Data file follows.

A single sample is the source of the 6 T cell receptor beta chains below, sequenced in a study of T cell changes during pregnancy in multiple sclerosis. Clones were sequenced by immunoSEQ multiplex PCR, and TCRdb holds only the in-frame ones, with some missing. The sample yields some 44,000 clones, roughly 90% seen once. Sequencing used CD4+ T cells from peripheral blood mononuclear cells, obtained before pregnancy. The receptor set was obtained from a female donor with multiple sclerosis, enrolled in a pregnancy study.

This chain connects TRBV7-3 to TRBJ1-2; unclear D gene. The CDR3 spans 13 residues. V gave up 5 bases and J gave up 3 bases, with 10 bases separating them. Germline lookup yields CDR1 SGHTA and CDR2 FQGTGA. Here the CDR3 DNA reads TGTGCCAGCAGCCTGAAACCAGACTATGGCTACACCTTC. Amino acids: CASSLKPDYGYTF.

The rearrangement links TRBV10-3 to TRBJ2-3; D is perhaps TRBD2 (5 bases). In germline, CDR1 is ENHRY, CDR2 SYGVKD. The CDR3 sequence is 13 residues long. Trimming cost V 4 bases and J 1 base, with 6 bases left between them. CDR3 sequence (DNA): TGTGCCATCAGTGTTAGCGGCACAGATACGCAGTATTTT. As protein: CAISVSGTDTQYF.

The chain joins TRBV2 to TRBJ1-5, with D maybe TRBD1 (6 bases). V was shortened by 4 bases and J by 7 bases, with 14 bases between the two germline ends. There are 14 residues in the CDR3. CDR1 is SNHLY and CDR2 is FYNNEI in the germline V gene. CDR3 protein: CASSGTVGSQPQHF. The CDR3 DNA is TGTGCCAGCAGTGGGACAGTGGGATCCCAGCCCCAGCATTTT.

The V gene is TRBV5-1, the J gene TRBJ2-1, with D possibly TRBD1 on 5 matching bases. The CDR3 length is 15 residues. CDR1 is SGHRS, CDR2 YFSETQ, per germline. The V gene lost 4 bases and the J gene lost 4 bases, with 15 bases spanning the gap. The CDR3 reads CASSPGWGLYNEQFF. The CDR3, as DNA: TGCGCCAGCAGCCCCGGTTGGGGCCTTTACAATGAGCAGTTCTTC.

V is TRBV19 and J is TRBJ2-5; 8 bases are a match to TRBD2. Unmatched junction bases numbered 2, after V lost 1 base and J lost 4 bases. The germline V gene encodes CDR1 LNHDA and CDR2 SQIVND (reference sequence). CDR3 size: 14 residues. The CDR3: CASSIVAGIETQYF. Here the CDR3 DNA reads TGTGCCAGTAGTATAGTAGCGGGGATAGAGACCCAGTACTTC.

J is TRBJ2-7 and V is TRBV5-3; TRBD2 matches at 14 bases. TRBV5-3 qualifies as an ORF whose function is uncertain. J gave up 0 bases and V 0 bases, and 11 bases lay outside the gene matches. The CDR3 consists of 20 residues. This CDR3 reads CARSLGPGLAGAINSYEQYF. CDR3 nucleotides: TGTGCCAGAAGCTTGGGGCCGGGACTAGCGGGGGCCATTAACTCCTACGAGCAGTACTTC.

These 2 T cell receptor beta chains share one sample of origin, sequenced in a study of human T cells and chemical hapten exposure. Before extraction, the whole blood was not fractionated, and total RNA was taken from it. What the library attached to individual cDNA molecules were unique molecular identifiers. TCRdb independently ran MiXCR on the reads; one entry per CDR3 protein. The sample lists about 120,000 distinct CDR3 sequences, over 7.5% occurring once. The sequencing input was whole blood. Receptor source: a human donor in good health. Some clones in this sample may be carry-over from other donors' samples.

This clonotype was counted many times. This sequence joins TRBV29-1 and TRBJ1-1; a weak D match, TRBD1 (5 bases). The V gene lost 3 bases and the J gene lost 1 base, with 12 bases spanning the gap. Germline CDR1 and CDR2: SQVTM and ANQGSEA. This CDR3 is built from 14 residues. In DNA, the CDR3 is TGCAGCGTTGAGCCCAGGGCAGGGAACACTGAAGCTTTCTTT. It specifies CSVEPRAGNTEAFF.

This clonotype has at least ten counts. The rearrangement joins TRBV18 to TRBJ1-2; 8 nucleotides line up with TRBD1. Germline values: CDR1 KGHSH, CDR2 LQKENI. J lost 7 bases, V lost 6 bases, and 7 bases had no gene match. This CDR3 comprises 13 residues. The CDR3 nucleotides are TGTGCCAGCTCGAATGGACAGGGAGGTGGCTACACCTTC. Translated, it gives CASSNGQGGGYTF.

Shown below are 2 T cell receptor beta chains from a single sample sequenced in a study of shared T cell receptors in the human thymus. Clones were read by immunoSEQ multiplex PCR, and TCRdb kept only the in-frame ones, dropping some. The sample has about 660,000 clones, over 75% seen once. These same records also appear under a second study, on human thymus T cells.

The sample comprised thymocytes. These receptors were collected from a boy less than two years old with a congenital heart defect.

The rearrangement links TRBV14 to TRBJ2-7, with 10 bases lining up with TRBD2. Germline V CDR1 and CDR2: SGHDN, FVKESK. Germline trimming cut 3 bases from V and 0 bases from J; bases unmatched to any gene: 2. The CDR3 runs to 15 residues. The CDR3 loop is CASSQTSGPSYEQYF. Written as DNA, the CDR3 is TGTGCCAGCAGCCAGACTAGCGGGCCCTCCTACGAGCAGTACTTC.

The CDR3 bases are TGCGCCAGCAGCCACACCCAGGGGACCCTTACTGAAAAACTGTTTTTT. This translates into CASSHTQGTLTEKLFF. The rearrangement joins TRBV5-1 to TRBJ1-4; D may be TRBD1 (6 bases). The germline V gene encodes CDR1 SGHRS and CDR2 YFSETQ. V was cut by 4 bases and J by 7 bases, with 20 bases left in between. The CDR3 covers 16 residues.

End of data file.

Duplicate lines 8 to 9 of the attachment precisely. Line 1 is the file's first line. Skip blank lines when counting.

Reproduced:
These 2 T cell receptor beta chains share one sample of origin, sequenced in a study of human T cells and chemical hapten exposure. Before extraction, the whole blood was not fractionated, and total RNA was taken from it. What the library attached to individual cDNA molecules were unique molecular identifiers. TCRdb independently ran MiXCR on the reads; one entry per CDR3 protein. The sample lists about 120,000 distinct CDR3 sequences, over 7.5% occurring once. The sequencing input was whole blood. Receptor source: a human donor in good health. Some clones in this sample may be carry-over from other donors' samples.

This clonotype was counted many times. This sequence joins TRBV29-1 and TRBJ1-1; a weak D match, TRBD1 (5 bases). The V gene lost 3 bases and the J gene lost 1 base, with 12 bases spanning the gap. Germline CDR1 and CDR2: SQVTM and ANQGSEA. This CDR3 is built from 14 residues. In DNA, the CDR3 is TGCAGCGTTGAGCCCAGGGCAGGGAACACTGAAGCTTTCTTT. It specifies CSVEPRAGNTEAFF.